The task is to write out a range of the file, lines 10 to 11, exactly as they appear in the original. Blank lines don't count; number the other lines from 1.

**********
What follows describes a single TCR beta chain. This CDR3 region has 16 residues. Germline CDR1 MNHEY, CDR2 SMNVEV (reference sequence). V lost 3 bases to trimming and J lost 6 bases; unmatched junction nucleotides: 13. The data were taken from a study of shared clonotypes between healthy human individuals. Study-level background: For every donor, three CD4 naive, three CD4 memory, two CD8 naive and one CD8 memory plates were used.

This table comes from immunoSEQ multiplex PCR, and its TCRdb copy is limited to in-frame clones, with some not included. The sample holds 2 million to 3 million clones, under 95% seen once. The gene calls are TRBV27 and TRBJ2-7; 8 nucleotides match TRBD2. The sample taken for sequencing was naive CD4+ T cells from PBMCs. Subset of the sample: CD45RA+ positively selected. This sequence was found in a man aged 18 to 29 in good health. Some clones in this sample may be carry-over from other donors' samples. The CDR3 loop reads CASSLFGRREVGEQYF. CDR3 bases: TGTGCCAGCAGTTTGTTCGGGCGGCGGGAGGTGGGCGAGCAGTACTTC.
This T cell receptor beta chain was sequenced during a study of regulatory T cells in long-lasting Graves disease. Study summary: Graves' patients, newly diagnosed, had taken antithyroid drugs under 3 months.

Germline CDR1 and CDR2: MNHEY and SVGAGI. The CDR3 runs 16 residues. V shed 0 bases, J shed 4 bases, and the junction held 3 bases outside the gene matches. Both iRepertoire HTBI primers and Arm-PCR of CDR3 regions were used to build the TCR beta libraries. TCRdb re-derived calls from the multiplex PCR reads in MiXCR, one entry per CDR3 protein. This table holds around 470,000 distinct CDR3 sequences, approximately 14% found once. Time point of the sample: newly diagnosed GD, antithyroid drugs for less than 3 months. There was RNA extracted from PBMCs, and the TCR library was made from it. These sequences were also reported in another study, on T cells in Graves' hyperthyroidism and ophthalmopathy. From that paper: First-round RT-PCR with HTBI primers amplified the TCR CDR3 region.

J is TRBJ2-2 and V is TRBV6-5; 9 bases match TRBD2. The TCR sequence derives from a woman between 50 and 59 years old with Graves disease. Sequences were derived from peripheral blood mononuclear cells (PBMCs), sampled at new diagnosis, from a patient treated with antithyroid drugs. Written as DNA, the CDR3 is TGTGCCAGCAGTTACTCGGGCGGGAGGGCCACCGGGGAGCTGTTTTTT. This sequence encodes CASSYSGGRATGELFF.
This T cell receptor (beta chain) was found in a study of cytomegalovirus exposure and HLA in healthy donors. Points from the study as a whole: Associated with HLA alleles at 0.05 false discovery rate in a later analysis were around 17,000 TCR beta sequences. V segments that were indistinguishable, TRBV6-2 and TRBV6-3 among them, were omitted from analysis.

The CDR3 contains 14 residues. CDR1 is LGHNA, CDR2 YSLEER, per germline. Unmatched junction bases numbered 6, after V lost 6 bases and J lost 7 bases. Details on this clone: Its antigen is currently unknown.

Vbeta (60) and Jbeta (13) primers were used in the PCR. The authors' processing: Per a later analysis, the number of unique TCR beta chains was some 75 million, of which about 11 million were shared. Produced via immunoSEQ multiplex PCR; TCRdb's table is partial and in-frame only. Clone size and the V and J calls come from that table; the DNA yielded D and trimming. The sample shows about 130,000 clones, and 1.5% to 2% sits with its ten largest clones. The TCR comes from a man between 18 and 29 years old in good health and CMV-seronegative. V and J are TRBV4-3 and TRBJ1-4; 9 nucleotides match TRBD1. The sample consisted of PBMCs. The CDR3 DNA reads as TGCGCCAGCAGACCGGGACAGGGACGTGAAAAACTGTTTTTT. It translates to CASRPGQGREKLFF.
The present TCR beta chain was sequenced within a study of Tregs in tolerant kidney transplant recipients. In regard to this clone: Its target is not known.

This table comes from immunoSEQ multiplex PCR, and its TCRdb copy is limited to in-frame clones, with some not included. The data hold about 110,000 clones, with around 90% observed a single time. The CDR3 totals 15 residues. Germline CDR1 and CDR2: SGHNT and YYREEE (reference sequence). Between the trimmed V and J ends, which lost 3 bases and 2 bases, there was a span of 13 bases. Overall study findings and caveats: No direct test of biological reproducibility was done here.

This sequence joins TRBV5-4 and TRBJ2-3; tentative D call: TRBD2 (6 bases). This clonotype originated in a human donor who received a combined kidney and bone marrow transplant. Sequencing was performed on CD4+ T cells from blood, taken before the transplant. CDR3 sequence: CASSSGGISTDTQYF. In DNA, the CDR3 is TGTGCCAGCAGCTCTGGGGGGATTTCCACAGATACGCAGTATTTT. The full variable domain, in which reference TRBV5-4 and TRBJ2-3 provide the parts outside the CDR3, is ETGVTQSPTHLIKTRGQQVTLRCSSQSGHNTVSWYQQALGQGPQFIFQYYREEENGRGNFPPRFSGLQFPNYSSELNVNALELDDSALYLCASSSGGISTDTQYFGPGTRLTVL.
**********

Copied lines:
This table comes from immunoSEQ multiplex PCR, and its TCRdb copy is limited to in-frame clones, with some not included. The data hold about 110,000 clones, with around 90% observed a single time. The CDR3 totals 15 residues. Germline CDR1 and CDR2: SGHNT and YYREEE (reference sequence). Between the trimmed V and J ends, which lost 3 bases and 2 bases, there was a span of 13 bases. Overall study findings and caveats: No direct test of biological reproducibility was done here.

This sequence joins TRBV5-4 and TRBJ2-3; tentative D call: TRBD2 (6 bases). This clonotype originated in a human donor who received a combined kidney and bone marrow transplant. Sequencing was performed on CD4+ T cells from blood, taken before the transplant. CDR3 sequence: CASSSGGISTDTQYF. In DNA, the CDR3 is TGTGCCAGCAGCTCTGGGGGGATTTCCACAGATACGCAGTATTTT. The full variable domain, in which reference TRBV5-4 and TRBJ2-3 provide the parts outside the CDR3, is ETGVTQSPTHLIKTRGQQVTLRCSSQSGHNTVSWYQQALGQGPQFIFQYYREEENGRGNFPPRFSGLQFPNYSSELNVNALELDDSALYLCASSSGGISTDTQYFGPGTRLTVL.